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Probing the Past

student snap shot photo, Luke Nicosia '21

Luke Nicosia ’21

Following high school internships at the Rochester Historical Society and the Landmark Society of Western New York, Luke Nicosia ’21 set his sights on a career in archaeology. Now as an archaeology, classical studies and mathematics major, he is pursuing his childhood dream while looking toward graduate school, fieldwork and possibly teaching.   

Hometown:

Rochester, New York.

Majors:
 
Archaeology, classical studies and mathematics.

Clubs and organizations:  
 
Archaeology Club, Alpha Lambda Delta, club squash, contributor for The Square, club basketball and Physics Club.
 
Honors/scholarships/awards:  

John Dickinson Scholarship, Delaplaine McDaniel Prize Recipient, Dean’s List, Alpha Lambda Delta and Eta Sigma Phi.

Favorite book:

Papi (David Ortiz’s autobiography).

Favorite movie:

Gladiator.

On choosing Dickinson:
     
It was the one school that went out of its way to make me feel wanted but also had outstanding academic departments in the fields I was interested in.

Favorite place on campus:

The Kline Center.

Favorite Dining Hall food:

Cheeseburgers and steak fries.

On choosing a major:  
 
Lifelong passions, high-school teacher recommendations, parental advice and personal interests all factored into my decision.

As I kid, I wanted to be …

… an archaeologist.

Favorite class/learning experience (and why):
   
Death in the Ancient World, because it allowed me to not only learn about incredible burial practices, but it also allowed for us to research and write on a topic of our choosing. I found myself enjoying reading 30-plus sources for my paper, simply because the burial concept I was researching was fascinating!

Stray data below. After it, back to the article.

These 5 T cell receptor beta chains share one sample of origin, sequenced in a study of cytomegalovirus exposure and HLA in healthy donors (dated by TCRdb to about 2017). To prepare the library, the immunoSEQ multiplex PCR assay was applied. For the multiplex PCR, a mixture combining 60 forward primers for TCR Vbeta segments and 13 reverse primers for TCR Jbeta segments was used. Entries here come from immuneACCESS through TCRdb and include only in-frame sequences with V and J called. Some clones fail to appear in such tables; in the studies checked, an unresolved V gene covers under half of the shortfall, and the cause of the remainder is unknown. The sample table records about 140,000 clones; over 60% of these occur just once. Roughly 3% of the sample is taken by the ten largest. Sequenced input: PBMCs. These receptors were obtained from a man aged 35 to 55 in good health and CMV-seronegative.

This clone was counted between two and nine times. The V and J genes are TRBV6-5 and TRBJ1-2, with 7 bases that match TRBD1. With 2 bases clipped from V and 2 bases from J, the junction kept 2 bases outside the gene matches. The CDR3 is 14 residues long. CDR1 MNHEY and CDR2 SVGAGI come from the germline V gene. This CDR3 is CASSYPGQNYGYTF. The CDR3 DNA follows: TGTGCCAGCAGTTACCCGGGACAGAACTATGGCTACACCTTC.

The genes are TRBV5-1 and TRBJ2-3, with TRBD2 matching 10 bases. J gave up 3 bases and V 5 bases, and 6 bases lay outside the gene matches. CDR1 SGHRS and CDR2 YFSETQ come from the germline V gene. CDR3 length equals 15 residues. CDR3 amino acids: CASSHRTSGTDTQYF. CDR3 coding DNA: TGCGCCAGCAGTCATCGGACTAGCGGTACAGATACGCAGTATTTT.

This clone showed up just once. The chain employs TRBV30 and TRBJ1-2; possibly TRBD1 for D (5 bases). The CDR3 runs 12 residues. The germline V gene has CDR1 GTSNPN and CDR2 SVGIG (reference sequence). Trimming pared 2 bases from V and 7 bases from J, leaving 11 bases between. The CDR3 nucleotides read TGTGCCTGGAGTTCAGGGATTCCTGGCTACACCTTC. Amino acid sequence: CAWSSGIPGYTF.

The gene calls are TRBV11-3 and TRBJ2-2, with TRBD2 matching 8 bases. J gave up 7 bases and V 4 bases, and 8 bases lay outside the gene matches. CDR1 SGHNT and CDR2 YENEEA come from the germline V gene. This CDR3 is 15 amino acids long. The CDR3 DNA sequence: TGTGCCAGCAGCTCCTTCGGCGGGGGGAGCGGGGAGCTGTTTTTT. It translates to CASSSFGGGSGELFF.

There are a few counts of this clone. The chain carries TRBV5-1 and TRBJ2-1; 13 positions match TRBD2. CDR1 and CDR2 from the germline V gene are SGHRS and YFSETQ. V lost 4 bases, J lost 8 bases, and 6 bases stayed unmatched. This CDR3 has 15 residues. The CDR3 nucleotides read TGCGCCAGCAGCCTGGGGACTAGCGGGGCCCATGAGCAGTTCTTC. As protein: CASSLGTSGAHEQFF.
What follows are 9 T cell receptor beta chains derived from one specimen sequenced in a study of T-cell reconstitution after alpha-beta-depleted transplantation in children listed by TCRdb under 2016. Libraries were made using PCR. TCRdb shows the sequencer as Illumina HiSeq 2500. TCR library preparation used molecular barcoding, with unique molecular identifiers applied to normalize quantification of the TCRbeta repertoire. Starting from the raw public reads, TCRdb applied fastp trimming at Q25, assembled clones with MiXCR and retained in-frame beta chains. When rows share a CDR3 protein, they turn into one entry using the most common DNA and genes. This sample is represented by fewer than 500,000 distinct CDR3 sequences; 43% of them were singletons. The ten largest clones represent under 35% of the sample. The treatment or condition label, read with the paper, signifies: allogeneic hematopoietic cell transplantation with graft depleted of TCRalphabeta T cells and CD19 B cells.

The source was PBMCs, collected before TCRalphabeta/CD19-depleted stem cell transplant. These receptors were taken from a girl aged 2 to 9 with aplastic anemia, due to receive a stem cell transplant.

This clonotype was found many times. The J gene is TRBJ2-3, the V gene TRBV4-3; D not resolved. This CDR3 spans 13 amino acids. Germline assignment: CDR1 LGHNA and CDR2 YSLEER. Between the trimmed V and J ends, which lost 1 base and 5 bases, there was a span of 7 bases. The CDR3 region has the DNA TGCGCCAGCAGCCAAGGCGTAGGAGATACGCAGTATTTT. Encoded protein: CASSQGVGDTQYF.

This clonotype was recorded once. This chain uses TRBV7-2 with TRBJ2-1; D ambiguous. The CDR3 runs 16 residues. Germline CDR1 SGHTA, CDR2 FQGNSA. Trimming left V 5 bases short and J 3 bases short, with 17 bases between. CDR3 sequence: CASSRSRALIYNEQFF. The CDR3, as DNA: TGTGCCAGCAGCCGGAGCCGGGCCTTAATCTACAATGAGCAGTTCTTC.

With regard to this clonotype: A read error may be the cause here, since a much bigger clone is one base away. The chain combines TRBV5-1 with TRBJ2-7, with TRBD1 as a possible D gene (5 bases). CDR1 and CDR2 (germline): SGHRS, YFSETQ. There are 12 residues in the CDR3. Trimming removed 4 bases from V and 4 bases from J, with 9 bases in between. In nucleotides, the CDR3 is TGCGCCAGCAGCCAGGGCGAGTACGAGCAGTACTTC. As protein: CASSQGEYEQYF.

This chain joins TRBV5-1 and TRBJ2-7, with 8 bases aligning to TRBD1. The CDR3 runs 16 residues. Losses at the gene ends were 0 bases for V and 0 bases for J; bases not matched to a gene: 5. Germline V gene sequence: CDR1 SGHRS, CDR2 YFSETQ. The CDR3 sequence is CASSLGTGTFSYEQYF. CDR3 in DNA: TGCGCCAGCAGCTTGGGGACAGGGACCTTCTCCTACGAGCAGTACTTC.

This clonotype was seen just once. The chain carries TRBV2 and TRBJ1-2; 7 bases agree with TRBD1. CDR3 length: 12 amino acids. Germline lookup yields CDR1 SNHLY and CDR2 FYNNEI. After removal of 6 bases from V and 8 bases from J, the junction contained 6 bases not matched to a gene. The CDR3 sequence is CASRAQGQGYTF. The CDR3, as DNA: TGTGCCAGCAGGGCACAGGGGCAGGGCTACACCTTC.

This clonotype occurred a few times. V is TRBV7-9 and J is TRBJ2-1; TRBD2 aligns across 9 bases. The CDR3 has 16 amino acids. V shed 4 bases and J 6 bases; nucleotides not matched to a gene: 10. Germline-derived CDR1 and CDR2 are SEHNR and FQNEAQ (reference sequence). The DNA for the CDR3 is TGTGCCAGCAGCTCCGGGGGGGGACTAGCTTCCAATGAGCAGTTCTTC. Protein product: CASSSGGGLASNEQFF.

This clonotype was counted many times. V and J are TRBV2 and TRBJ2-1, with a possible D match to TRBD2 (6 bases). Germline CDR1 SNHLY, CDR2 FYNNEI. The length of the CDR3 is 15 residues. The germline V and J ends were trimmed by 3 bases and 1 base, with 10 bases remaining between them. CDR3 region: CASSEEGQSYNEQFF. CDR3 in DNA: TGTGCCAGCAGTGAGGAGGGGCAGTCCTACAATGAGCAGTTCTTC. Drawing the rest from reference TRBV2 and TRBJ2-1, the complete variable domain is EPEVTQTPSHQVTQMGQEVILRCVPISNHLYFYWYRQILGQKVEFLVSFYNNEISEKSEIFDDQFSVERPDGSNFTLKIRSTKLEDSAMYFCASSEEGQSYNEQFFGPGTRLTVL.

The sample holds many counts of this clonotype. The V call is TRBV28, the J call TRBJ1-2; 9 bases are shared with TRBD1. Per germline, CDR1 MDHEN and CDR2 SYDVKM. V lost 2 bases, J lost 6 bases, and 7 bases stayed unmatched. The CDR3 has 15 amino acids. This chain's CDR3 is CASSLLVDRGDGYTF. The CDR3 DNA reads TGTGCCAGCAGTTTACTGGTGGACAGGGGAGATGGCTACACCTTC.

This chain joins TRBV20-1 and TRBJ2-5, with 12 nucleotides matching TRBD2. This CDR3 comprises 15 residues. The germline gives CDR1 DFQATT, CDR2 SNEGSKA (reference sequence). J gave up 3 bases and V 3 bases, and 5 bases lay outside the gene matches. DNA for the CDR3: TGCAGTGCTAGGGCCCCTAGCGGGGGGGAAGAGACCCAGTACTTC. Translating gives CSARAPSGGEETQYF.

Favorite professor:
    
Adjunct Professor of Archaeology Marie Nicole Pareja Cummings. She was not only interested in what she taught but also inspired other students to have energy in the subject matter, even though they weren’t necessarily majors in that field.

On studying abroad:
 
I didn’t study abroad in college, but in high school I studied for three weeks in Ranomafana, Madagascar, working with a school group and some scientists on rainforest biodiversity. The highlight of that trip would have to be working in a lab looking at subfossils of animals from Madagascar 10,000 years ago, the same bones that were mentioned in a very decorated book, For the Love of Lemurs by Patricia Wright. We also got to meet and work with her!

Post-Dickinson plans:
 
Graduate school, and after that do some fieldwork, some museum work or go into teaching.

My little-known hobby/talent:
 
I enjoy collecting baseball cards, especially pre-1977 ones!

Biggest influence:
 
My parents, who taught me how to do the right thing and when it ought to be for myself and/or for others.

Proudest accomplishment:

Last summer, competing in my high school’s alumni basketball game, I hit a buzzer-beating shot to complete a 15-point comeback.

Dickinson in one sentence:
 
It’s small enough where you can know and understand everything but diverse enough where you can’t know everyone.
 
About my internship:
 
When I was in middle school, I volunteered at the Rochester Historical Society to organize its accessions, scan photographs, find a missing painting in their collection that was in a storage area and add data about their collection.

Starting in about 8th grade and up until this moment, I have volunteered for the Landmark Society of Western New York, which specializes in architectural research and historical preservation. There, I am primarily involved with scanning and organizing their expansive slide collection of over 100,000 images. Even at college, I still remotely work on the project in my spare time.

Most important thing I’ve learned so far:
    
Learning doesn’t stop in the classroom. There are a lot of opportunities for seeing more to topics than what you get in lectures—like presentations, club meetings and internship opportunities.

Read more Student Snapshots.

TAKE THE NEXT STEPS

Published January 10, 2019